• Gymnemic acid also blocks receptors in the intestines and thus sugar absorption, lowering post-meal blood sugar levels. Studies suggest that consuming 200–400 mg of gymnemic acid reduces the intestinal absorption of sugar glucose.
  • Gymnema extract helps to promote much-needed insulin secretion by helping beta-pancreatic cells regeneration. This increases insulin levels in the blood to reduce blood sugar levels even faster.
  • Gymnema is rich in saponin and tannin that can help to protect the body from oxidative damage caused by increased blood glucose levels.
  • The suggested dosage for Gymnema is 200mg extract twice daily.



  • In a review of seven studies in people with type 2 diabetes, those who took probiotics for at least two months had a 16-mg/dl decrease in fasting blood sugar and a 0.53% decrease in A1C compared to those on a placebo.
  • Studies suggest that probiotics may decrease blood sugar by reducing inflammation and preventing the destruction of pancreatic cells that make insulin.

3.Coenzyme Q10

  • Both oxidative stress and mitochondrial dysfunction have been linked to the onset and progression of diabetes and diabetes-related complications. Those with diabetes may have lower levels of CoQ10, and certain anti-diabetic drugs may further deplete body stores of coenzyme Q10.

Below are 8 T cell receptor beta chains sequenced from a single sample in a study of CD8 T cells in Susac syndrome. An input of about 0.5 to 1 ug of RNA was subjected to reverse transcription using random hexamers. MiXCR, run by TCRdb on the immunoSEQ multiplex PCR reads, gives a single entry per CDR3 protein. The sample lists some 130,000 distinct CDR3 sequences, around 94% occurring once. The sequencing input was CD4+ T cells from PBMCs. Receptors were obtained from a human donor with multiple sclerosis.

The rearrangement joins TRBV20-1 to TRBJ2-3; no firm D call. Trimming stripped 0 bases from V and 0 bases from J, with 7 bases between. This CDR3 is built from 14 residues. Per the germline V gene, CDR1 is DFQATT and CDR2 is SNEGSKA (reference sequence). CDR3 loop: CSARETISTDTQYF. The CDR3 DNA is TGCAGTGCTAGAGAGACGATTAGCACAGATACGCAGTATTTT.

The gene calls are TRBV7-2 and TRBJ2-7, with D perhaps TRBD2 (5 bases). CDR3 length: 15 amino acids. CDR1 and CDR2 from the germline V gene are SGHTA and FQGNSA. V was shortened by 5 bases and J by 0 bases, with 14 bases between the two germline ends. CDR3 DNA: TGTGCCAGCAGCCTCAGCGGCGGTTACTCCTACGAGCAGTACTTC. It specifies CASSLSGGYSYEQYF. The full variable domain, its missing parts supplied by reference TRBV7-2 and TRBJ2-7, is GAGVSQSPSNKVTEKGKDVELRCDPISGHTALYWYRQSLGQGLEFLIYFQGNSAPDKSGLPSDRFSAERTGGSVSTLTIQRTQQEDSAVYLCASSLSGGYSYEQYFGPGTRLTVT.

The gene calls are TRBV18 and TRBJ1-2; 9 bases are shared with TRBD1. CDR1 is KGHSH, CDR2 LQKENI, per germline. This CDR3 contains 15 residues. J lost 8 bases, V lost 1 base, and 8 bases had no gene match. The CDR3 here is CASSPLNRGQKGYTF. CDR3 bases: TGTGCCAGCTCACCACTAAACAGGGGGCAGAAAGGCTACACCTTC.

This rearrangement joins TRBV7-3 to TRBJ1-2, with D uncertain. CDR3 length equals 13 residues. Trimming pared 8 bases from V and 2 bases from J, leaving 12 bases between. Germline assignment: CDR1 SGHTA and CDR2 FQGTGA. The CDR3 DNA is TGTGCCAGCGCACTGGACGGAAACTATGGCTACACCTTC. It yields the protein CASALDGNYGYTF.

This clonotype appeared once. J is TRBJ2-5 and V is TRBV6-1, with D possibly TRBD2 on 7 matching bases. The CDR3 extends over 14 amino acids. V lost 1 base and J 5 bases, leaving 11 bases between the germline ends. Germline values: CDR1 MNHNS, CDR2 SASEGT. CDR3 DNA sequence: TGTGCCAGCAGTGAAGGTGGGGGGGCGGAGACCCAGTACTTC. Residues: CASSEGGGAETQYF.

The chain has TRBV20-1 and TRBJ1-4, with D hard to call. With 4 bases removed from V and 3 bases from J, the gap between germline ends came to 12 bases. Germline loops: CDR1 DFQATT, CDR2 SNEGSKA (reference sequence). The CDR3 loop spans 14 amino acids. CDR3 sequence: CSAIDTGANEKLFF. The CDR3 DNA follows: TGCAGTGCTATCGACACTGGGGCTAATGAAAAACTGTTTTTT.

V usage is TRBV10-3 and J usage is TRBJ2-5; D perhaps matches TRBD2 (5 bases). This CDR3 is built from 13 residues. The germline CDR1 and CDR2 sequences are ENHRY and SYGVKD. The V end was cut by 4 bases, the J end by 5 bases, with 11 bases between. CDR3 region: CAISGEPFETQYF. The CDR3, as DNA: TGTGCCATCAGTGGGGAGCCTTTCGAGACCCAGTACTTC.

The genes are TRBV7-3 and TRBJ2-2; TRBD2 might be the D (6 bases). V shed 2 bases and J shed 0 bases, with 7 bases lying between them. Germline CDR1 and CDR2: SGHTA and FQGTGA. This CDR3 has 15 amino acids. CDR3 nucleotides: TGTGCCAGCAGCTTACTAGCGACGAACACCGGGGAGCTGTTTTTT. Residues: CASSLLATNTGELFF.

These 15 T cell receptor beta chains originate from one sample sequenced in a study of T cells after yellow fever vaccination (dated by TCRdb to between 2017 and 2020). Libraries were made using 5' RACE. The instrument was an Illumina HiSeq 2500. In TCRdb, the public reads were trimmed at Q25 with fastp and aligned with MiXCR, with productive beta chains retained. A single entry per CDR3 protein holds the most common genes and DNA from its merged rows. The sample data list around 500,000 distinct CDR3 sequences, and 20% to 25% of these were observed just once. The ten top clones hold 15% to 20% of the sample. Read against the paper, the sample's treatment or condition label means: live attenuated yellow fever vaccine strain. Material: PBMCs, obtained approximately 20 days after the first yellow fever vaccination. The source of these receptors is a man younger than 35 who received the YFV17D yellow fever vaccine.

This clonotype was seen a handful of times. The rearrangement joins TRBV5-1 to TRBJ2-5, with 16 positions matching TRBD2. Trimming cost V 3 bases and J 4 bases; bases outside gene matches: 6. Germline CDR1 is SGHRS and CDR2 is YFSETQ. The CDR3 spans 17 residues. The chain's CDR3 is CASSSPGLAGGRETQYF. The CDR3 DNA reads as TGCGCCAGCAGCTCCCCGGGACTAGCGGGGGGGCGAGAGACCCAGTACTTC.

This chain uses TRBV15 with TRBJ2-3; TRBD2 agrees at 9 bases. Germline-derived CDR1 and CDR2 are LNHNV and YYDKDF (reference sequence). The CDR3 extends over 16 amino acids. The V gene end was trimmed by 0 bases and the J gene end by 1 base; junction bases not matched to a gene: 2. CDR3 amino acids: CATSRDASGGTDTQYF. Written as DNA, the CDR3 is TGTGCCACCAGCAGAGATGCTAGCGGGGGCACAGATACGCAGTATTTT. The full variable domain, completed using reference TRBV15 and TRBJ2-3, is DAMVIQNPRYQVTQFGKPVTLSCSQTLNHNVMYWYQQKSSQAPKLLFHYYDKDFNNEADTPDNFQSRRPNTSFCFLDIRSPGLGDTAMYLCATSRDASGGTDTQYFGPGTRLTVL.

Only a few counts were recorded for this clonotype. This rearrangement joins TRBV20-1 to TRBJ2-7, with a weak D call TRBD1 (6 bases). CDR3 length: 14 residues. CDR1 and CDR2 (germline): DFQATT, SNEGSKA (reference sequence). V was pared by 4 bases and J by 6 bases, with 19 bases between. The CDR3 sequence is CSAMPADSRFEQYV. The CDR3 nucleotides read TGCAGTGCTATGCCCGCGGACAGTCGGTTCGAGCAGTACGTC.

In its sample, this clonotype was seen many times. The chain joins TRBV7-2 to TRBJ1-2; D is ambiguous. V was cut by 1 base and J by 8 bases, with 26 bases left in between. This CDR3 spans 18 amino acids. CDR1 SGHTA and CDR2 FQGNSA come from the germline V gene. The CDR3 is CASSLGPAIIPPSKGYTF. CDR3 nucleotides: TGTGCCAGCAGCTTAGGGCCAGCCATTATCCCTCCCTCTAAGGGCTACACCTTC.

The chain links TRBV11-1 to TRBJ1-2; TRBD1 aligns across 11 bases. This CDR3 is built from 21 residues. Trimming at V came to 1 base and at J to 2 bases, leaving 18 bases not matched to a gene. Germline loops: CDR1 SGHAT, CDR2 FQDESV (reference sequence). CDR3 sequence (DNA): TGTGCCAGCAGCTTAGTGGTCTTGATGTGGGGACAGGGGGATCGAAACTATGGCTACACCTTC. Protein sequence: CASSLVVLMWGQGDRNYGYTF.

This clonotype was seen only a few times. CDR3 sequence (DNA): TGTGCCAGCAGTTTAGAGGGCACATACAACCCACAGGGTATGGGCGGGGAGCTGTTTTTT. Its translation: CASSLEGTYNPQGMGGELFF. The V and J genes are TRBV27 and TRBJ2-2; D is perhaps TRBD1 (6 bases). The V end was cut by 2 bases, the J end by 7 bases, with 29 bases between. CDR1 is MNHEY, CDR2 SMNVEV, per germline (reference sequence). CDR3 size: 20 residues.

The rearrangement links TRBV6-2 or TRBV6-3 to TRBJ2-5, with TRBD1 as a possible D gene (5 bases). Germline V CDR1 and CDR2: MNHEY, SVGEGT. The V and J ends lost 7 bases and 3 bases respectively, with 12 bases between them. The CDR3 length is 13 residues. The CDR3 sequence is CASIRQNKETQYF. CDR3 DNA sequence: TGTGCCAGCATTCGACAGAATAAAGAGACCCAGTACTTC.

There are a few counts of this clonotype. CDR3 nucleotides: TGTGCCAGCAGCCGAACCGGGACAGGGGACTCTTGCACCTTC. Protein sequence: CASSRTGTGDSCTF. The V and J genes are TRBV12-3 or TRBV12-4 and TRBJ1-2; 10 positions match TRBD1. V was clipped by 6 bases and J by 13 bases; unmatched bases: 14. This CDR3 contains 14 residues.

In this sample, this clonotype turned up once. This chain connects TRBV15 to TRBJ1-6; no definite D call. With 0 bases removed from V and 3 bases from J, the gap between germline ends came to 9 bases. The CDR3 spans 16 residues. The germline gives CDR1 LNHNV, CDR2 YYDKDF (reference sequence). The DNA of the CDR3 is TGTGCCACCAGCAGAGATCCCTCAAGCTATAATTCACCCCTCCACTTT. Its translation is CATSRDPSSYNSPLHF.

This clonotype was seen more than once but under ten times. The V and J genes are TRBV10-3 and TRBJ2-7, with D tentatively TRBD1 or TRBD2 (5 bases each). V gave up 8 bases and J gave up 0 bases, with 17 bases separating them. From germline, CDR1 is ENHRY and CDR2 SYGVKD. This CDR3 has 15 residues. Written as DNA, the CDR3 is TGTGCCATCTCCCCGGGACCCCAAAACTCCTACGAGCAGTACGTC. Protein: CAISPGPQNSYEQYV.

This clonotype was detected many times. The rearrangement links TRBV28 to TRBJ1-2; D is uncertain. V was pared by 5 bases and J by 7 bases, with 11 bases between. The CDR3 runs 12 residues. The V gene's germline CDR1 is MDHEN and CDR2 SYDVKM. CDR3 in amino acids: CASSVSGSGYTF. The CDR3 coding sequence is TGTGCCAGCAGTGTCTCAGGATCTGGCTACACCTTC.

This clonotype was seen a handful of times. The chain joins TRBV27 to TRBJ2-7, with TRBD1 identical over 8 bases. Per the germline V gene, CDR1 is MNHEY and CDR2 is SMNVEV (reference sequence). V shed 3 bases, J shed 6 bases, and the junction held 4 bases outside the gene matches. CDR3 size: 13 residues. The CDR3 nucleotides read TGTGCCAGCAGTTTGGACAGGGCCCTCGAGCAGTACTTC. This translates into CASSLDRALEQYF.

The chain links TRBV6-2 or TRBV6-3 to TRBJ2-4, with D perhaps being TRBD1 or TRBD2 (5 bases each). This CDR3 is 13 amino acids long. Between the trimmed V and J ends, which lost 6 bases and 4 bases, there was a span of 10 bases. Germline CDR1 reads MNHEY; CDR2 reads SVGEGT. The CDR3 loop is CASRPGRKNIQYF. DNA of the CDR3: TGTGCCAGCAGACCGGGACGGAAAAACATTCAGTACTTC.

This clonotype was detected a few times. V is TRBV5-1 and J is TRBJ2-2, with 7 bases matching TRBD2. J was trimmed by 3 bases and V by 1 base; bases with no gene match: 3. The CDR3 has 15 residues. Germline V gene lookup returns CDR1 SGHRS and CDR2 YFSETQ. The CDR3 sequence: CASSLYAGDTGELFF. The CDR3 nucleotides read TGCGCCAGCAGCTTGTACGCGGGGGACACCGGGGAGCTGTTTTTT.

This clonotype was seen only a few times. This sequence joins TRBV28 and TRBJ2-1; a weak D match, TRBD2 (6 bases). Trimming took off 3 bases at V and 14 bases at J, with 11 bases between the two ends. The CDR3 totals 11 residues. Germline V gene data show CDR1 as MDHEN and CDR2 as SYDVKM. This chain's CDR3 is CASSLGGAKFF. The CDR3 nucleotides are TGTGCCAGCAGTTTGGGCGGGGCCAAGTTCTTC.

• Supplementation of CoQ10 can help to protect body cells against oxidative damage caused by high blood sugar.
  • CoQ10 also helps improve insulin resistance and regulate blood sugar levels in people with diabetes.
  • The recommended CoQ10 per day to have a beneficial effect on blood glucose is between 100 to 300mg; Bio-bay Q10 4Plex is having 150mg CoQ10
  • 200iu vitamin D is beneficial in managing blood glucose levels as it improves the function of pancreatic cells that make insulin and increase your body’s responsiveness to insulin. Vitamin D deficiency is a potential risk factor for type 2 diabetes.


4.Alpha-lipoic acid

–ALA is a powerful antioxidant produced by the liver & can be found in spinach, broccoli & red meat.

–ALA improves insulin sensitivity and your cells’ uptake of sugar from your blood, though it may take a few months to experience these effects.

–It also protects body cells against oxidative damage caused by high blood sugar.

–Doses are generally 600–1,200 mg daily, taken in divided doses before meals.


–Chromium may enhance the effects of insulin or support the activity of pancreatic cells that produce insulin.

–Chromium deficiency reduces your body’s ability to use carbs — converted into sugar — for energy and raises your insulin needs

–A recommended dose of 200mcg will be effective in regulating elevated blood glucose levels. The daily dosage of 1000mcg recorded to be most effective somehow.